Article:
The trial justice first ruled that, notwithstanding his prior ruling, the statements would also be admissible to rebut the impending charge that Laverriere had an improper motive. His reasons for this ruling are not entirely clear. He seemingly accepted the State's argument that the cross-examination would imply Laverriere had a motive to point the finger at Mrs. Fredette to avoid taking the blame for Mr. Fredette's murder. Therefore, because these statements were made prior to the murder, he concluded that they were admissible to rebut the charge of improper motive. He alternatively ruled that the statements made by Laverriere to Frenette, Lerman and Droggitis were admissible as statements against interest pursuant to M.R. Evid. 804(b)(3). Subsequently, over defendant's objections in each case, Frenette, Lerman and Droggitis were allowed to testify in the State's case in chief to statements by Laverriere concerning his meeting with Mrs. Fredette and her solicitation that he find somebody to kill her husband. On appeal, defendant claims the trial justice erred by allowing these witnesses to testify to those statements by Laverriere.

a. Statements against Interest[4]

The trial justice did not clearly state his basis for admitting these statements as statements against Laverriere's penal interest. He seemingly ruled that the statements would tend to subject Laverriere to a charge of theft by deception, 17-A M.R.S.A. § 354 (1983), because Laverriere told Frenette, Lerman and Droggitis that he would take the money from Mrs. Fredette without intending to fulfill his promise to find someone to kill her husband if Mrs. Fredette came up with the money. In the circumstances of this case, we conclude that the trial justice erroneously admitted these statements as statements against penal interest.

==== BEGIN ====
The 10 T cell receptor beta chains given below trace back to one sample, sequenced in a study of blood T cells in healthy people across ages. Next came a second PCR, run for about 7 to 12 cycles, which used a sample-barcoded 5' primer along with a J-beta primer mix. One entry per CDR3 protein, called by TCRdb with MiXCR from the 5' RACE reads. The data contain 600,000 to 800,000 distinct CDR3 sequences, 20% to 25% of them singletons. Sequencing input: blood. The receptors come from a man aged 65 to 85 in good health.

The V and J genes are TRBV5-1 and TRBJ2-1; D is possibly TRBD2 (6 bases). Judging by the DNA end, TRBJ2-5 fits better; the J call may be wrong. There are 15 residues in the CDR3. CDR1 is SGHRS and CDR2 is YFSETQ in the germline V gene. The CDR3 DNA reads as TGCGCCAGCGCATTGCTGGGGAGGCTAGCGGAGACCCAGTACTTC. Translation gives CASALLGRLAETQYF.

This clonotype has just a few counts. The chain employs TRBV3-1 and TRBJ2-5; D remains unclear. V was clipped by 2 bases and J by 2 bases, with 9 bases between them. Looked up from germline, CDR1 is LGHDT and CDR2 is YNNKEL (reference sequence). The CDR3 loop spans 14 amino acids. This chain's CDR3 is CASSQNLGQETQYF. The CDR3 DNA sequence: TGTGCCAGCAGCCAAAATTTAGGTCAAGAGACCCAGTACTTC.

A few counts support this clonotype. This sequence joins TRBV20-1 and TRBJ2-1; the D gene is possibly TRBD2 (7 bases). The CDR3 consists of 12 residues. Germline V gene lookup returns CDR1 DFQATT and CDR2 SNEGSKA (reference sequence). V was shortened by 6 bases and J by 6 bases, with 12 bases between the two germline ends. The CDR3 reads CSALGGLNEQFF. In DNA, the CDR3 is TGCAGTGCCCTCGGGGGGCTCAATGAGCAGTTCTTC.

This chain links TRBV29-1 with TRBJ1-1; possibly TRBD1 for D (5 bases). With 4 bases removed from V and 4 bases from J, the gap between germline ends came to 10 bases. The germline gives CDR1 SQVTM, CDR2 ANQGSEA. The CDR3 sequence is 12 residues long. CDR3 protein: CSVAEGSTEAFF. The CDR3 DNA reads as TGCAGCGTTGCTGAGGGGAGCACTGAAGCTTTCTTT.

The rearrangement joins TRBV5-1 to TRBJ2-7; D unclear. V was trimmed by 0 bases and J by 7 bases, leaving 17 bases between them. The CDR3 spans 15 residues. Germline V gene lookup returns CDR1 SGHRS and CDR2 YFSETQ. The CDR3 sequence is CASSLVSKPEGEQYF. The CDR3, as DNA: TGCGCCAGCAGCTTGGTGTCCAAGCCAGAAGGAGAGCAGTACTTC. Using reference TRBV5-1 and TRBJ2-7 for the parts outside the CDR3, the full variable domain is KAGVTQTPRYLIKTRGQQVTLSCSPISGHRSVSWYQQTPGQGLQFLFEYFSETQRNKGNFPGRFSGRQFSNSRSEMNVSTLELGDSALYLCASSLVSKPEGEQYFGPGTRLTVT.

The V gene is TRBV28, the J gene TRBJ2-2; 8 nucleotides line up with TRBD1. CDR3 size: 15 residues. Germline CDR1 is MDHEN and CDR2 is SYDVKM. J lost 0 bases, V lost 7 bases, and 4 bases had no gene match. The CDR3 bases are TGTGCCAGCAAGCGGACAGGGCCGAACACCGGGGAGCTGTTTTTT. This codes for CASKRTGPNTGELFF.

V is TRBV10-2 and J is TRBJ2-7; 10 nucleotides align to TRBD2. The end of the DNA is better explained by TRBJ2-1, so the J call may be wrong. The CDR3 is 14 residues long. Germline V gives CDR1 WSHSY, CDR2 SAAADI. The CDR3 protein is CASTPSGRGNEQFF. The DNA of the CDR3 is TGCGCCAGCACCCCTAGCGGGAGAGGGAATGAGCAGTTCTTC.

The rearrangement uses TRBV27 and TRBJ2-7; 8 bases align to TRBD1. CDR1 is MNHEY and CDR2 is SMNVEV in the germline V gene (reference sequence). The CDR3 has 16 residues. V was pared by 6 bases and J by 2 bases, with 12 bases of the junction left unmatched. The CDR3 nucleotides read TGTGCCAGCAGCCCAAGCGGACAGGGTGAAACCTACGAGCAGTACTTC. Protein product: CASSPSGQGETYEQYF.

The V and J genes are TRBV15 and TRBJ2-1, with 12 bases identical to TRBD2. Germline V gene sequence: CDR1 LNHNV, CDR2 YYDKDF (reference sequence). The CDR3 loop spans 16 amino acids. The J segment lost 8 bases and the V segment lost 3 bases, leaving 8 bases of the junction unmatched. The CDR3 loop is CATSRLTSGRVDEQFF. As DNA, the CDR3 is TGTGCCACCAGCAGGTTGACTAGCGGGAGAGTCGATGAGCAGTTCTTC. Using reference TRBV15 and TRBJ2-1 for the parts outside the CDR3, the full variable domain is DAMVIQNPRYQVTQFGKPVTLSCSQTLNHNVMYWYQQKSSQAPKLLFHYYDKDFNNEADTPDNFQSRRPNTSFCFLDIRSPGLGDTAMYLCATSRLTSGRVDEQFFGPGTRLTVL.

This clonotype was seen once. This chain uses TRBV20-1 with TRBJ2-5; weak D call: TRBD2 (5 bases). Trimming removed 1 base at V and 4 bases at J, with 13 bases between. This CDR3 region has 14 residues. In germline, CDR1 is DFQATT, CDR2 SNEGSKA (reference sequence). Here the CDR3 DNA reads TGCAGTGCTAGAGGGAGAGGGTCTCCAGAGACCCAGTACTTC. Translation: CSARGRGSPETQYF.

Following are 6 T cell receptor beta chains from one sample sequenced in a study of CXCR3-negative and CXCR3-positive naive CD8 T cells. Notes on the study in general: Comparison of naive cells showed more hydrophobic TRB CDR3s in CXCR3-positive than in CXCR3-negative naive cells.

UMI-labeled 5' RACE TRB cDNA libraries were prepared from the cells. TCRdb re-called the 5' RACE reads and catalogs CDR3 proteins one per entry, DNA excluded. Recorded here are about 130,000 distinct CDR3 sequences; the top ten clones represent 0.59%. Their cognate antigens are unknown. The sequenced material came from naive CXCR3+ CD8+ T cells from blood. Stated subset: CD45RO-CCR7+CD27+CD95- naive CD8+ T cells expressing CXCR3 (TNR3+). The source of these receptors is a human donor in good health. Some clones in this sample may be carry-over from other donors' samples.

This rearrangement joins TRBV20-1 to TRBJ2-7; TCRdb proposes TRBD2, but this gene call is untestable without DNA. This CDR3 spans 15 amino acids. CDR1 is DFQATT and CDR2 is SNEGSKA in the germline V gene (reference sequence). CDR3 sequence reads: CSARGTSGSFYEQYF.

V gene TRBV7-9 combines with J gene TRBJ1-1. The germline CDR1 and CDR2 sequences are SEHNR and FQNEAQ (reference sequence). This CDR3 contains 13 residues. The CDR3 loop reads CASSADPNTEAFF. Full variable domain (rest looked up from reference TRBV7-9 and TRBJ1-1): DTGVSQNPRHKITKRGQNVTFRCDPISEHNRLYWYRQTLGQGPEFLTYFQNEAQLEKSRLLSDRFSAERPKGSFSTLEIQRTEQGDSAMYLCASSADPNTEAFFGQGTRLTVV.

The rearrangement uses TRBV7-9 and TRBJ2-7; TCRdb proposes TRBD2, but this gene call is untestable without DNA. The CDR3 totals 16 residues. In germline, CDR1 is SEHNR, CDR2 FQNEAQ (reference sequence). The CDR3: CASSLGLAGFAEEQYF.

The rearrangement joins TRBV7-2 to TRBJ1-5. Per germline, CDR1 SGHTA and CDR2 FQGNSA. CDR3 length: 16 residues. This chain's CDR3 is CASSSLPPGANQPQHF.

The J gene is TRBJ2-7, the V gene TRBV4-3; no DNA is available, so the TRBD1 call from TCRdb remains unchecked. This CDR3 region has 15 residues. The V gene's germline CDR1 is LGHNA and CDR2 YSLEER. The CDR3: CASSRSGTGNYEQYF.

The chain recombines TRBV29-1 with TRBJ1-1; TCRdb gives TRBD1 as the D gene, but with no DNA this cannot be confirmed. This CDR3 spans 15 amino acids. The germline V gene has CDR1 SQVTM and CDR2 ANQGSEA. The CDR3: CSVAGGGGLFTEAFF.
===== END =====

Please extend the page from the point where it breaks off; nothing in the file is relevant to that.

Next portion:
To be admissible under Rule 804(b)(3), the statement must be against interest at the time it is made. Jolicoeur v. Kennebec Water District, 356 A.2d 193, 195 (Me.1976); Field & Murray, Maine Evidence § 804.4, at 240 (1976); See also Merritt v. Chonowski, 58 Ill.App.3d 192, 15 Ill.Dec. 588, 373 N.E.2d 1060 (1978); State v. Haywood, 295 N.C. 709, 728-30, 249 S.E.2d 429, 441-42 (1978) (addressing this requirement in context of declarations against penal interest offered to exculpate defendant); 5 Wigmore, Evidence § 1466, at 342 (Chadbourn rev. 1974). Whether or not a statement is against interest depends on the surrounding circumstances at the time the statement was made. United States v. McClendon, 454 F. Supp. 960 (W.D.Pa.1978); McCormick on Evidence § 279(b), at 676 (E. Cleary 2d ed. 1972). In the circumstances of this case, Laverriere's statements could not be considered declarations against penal interest because they did not tend to subject *22 him to a charge of theft by deception, or any other criminal charge, at the time they were made. Here, Mrs. Fredette purportedly came to Laverriere and offered him $3,500 to find someone to kill her husband. Laverriere did not take any money from her at the initial meeting, but rather they agreed that she would get the money by that Saturday. After that first meeting, but before Mrs. Fredette met with him again to pay him the money, Laverriere told Frenette, Lerman and Droggitis about Mrs. Fredette's offer and that if she came up with the money, he would take the money as part payment for the money he considered the Fredettes owed him and not fulfill his promise to find someone to kill Mr. Fredette. In fact, he asked his attorney, Herschel Lerman, whether he could accept the money from Mrs. Fredette and his attorney told him that he could do so. Having made these statements before taking the money from Mrs. Fredette, Laverriere could not be subject to a charge of theft by deception when he made these statements. At most, Laverriere's statements reflect an intent to possibly commit a crime. Because one cannot be charged solely with an intent to commit a crime without anything more,[5] Laverriere's statements to Frenette, Lerman and Droggitis cannot be considered statements against penal interest at the time they were made.